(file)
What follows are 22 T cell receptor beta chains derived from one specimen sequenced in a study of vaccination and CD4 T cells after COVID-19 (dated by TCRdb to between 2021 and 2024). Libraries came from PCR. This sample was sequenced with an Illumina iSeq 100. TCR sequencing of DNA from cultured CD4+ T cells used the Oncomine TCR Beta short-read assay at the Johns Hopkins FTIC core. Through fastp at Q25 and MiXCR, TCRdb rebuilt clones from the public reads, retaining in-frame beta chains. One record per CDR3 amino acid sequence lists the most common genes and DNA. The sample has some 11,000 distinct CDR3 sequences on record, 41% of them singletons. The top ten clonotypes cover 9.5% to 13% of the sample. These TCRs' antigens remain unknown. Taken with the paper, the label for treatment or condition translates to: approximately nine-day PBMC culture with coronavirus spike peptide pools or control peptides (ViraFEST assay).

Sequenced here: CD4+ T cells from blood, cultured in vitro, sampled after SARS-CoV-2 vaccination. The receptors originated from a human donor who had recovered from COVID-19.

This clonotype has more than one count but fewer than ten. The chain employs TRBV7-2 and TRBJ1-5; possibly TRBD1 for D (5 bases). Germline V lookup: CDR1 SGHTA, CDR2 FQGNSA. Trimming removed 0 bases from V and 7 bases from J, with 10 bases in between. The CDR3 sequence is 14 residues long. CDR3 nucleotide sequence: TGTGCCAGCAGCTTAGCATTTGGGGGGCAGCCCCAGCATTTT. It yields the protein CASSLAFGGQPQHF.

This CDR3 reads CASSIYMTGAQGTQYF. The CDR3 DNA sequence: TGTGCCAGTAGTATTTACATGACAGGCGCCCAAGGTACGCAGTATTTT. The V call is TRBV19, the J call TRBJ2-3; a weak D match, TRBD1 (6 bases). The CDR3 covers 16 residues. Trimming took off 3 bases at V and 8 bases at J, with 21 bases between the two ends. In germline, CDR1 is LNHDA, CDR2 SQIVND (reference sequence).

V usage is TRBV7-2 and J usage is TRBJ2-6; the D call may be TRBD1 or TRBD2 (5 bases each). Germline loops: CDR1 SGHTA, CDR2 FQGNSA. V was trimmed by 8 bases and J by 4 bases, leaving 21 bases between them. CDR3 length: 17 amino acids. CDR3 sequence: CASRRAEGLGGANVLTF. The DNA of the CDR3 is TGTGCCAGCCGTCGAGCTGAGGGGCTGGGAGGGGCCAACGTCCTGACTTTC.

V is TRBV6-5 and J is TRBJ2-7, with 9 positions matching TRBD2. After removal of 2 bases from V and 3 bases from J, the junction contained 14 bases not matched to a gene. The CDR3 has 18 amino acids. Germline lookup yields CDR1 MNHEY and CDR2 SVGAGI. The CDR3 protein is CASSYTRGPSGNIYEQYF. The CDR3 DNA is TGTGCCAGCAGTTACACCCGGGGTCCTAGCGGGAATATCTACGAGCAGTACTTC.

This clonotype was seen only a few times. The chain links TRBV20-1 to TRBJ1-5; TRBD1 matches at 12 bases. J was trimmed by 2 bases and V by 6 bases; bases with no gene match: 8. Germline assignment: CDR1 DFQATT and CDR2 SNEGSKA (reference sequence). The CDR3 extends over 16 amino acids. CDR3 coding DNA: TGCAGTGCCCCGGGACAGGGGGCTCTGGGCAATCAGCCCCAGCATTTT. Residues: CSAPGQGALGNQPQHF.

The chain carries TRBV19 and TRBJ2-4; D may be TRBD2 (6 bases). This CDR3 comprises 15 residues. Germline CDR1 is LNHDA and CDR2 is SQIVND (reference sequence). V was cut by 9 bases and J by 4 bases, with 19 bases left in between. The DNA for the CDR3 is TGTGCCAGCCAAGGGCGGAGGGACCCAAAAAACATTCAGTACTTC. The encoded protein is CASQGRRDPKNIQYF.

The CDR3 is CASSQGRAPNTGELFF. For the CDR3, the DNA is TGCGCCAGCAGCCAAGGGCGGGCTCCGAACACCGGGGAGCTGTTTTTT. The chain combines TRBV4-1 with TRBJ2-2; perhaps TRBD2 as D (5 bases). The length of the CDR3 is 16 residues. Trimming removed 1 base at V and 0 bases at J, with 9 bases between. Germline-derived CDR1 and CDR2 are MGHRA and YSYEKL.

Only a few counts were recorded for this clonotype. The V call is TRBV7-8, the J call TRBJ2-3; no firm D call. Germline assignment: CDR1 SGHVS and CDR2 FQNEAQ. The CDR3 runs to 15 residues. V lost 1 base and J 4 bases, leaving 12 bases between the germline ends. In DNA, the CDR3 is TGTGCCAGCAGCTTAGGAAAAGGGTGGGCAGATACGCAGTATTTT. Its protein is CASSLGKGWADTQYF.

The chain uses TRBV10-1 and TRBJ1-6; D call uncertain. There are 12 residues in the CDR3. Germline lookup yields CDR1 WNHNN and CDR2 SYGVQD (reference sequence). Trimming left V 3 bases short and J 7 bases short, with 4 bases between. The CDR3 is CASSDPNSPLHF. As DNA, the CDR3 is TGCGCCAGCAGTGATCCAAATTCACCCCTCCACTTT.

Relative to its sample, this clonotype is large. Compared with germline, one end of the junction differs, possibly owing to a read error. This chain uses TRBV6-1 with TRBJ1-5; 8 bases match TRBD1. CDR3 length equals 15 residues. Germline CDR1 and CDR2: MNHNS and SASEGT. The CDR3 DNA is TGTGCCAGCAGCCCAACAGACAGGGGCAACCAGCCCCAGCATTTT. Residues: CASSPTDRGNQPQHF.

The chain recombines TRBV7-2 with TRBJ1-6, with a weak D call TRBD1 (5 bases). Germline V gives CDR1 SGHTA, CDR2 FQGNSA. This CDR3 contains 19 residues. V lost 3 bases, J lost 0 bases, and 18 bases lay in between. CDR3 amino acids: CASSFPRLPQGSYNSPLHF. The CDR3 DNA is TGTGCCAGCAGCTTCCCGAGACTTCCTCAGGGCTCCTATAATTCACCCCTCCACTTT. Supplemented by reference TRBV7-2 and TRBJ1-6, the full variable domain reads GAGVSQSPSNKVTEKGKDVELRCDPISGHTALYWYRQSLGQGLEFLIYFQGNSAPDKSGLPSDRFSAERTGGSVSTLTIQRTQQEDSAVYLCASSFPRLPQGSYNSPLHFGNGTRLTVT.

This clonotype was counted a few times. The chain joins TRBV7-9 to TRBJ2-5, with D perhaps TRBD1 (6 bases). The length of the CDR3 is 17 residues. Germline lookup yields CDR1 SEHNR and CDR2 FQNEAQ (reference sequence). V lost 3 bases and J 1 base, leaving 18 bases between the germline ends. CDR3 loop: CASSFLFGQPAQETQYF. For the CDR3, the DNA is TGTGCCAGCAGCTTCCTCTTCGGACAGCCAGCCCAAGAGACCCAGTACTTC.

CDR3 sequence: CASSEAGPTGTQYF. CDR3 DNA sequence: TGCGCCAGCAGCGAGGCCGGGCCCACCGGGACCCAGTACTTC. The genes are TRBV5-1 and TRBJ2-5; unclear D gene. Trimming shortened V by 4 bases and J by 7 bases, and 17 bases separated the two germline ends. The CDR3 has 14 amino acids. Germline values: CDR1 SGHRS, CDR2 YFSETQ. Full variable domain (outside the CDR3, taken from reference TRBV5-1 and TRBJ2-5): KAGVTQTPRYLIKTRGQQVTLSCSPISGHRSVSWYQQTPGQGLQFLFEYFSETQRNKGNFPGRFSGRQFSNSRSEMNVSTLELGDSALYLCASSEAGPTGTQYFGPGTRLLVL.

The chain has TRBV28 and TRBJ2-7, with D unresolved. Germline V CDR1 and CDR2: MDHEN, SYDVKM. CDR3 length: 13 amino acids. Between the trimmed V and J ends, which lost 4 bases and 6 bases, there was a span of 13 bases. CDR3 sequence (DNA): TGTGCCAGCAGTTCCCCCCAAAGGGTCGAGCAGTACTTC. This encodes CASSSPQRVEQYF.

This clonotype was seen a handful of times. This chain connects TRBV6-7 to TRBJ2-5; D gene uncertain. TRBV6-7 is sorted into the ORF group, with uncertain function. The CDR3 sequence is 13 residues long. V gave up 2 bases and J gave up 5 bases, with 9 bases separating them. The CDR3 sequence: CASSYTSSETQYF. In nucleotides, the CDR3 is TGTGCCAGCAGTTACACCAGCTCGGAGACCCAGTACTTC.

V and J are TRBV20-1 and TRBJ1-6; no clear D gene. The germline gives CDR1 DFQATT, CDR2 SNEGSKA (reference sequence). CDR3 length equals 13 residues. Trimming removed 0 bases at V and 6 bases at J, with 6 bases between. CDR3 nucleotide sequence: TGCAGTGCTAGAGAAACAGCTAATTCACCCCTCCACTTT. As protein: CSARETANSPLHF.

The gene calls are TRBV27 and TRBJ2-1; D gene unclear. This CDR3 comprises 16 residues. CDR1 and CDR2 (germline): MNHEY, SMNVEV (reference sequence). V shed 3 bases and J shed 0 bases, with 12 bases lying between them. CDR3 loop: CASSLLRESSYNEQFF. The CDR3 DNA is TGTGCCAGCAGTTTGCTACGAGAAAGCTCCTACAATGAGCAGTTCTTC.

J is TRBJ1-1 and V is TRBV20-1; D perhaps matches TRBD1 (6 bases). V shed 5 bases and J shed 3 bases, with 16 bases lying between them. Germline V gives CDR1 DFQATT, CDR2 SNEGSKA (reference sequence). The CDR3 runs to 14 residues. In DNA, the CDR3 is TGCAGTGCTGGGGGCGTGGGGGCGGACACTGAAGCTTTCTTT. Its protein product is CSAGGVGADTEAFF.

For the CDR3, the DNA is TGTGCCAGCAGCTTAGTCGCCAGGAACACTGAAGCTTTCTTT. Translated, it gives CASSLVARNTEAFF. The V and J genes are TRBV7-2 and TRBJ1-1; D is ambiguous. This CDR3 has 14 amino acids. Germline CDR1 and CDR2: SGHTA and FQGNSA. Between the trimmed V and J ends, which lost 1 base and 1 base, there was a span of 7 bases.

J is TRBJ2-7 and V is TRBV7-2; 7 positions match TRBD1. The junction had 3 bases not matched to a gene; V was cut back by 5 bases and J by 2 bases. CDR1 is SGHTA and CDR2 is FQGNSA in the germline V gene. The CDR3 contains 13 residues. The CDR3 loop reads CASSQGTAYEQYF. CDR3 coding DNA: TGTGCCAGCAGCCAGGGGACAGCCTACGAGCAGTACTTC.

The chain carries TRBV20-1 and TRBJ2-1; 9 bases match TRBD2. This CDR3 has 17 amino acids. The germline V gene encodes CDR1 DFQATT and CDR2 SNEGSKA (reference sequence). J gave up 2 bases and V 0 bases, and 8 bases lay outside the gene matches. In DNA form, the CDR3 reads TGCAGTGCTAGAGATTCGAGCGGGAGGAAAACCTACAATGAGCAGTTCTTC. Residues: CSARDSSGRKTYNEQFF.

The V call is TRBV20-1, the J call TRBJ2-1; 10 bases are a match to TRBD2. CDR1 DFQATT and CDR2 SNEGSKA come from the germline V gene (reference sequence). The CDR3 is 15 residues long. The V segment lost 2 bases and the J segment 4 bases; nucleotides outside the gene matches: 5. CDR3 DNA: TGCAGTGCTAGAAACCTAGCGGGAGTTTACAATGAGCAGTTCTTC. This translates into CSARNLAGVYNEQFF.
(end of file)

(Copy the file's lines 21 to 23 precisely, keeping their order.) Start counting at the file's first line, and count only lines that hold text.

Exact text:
For the CDR3, the DNA is TGTGCCAGCAGCTTAGTCGCCAGGAACACTGAAGCTTTCTTT. Translated, it gives CASSLVARNTEAFF. The V and J genes are TRBV7-2 and TRBJ1-1; D is ambiguous. This CDR3 has 14 amino acids. Germline CDR1 and CDR2: SGHTA and FQGNSA. Between the trimmed V and J ends, which lost 1 base and 1 base, there was a span of 7 bases.

J is TRBJ2-7 and V is TRBV7-2; 7 positions match TRBD1. The junction had 3 bases not matched to a gene; V was cut back by 5 bases and J by 2 bases. CDR1 is SGHTA and CDR2 is FQGNSA in the germline V gene. The CDR3 contains 13 residues. The CDR3 loop reads CASSQGTAYEQYF. CDR3 coding DNA: TGTGCCAGCAGCCAGGGGACAGCCTACGAGCAGTACTTC.

The chain carries TRBV20-1 and TRBJ2-1; 9 bases match TRBD2. This CDR3 has 17 amino acids. The germline V gene encodes CDR1 DFQATT and CDR2 SNEGSKA (reference sequence). J gave up 2 bases and V 0 bases, and 8 bases lay outside the gene matches. In DNA form, the CDR3 reads TGCAGTGCTAGAGATTCGAGCGGGAGGAAAACCTACAATGAGCAGTTCTTC. Residues: CSARDSSGRKTYNEQFF.